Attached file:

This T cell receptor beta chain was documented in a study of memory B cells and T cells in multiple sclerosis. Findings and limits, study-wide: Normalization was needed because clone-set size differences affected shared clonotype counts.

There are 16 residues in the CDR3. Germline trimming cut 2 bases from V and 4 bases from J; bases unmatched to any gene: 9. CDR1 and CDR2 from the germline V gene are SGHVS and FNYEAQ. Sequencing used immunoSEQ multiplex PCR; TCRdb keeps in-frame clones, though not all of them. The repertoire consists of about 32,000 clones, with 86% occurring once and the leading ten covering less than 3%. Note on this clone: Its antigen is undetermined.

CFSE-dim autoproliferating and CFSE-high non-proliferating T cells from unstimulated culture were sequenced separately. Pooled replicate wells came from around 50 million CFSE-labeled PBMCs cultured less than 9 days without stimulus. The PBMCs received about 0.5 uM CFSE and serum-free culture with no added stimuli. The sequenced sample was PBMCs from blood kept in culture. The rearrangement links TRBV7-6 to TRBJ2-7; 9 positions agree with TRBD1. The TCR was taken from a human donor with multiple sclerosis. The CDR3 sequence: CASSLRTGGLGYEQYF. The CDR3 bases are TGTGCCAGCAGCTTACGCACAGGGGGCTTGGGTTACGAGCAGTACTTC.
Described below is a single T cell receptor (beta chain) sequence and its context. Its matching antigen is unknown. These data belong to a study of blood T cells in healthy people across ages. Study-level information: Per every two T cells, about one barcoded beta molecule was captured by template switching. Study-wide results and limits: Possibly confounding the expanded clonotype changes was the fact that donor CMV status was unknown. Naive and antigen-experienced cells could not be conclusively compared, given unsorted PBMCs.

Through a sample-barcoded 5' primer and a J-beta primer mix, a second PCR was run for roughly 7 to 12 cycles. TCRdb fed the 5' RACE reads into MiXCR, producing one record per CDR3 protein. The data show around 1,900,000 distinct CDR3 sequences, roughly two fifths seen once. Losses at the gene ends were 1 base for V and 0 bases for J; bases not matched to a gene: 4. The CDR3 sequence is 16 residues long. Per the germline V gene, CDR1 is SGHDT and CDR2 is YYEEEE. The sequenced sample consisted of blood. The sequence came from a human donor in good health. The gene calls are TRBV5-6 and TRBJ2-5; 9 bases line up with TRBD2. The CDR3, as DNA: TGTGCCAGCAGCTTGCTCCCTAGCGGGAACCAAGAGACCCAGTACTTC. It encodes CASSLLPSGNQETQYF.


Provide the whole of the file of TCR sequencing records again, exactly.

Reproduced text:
This T cell receptor beta chain was documented in a study of memory B cells and T cells in multiple sclerosis. Findings and limits, study-wide: Normalization was needed because clone-set size differences affected shared clonotype counts.

There are 16 residues in the CDR3. Germline trimming cut 2 bases from V and 4 bases from J; bases unmatched to any gene: 9. CDR1 and CDR2 from the germline V gene are SGHVS and FNYEAQ. Sequencing used immunoSEQ multiplex PCR; TCRdb keeps in-frame clones, though not all of them. The repertoire consists of about 32,000 clones, with 86% occurring once and the leading ten covering less than 3%. Note on this clone: Its antigen is undetermined.

CFSE-dim autoproliferating and CFSE-high non-proliferating T cells from unstimulated culture were sequenced separately. Pooled replicate wells came from around 50 million CFSE-labeled PBMCs cultured less than 9 days without stimulus. The PBMCs received about 0.5 uM CFSE and serum-free culture with no added stimuli. The sequenced sample was PBMCs from blood kept in culture. The rearrangement links TRBV7-6 to TRBJ2-7; 9 positions agree with TRBD1. The TCR was taken from a human donor with multiple sclerosis. The CDR3 sequence: CASSLRTGGLGYEQYF. The CDR3 bases are TGTGCCAGCAGCTTACGCACAGGGGGCTTGGGTTACGAGCAGTACTTC.
Described below is a single T cell receptor (beta chain) sequence and its context. Its matching antigen is unknown. These data belong to a study of blood T cells in healthy people across ages. Study-level information: Per every two T cells, about one barcoded beta molecule was captured by template switching. Study-wide results and limits: Possibly confounding the expanded clonotype changes was the fact that donor CMV status was unknown. Naive and antigen-experienced cells could not be conclusively compared, given unsorted PBMCs.

Through a sample-barcoded 5' primer and a J-beta primer mix, a second PCR was run for roughly 7 to 12 cycles. TCRdb fed the 5' RACE reads into MiXCR, producing one record per CDR3 protein. The data show around 1,900,000 distinct CDR3 sequences, roughly two fifths seen once. Losses at the gene ends were 1 base for V and 0 bases for J; bases not matched to a gene: 4. The CDR3 sequence is 16 residues long. Per the germline V gene, CDR1 is SGHDT and CDR2 is YYEEEE. The sequenced sample consisted of blood. The sequence came from a human donor in good health. The gene calls are TRBV5-6 and TRBJ2-5; 9 bases line up with TRBD2. The CDR3, as DNA: TGTGCCAGCAGCTTGCTCCCTAGCGGGAACCAAGAGACCCAGTACTTC. It encodes CASSLLPSGNQETQYF.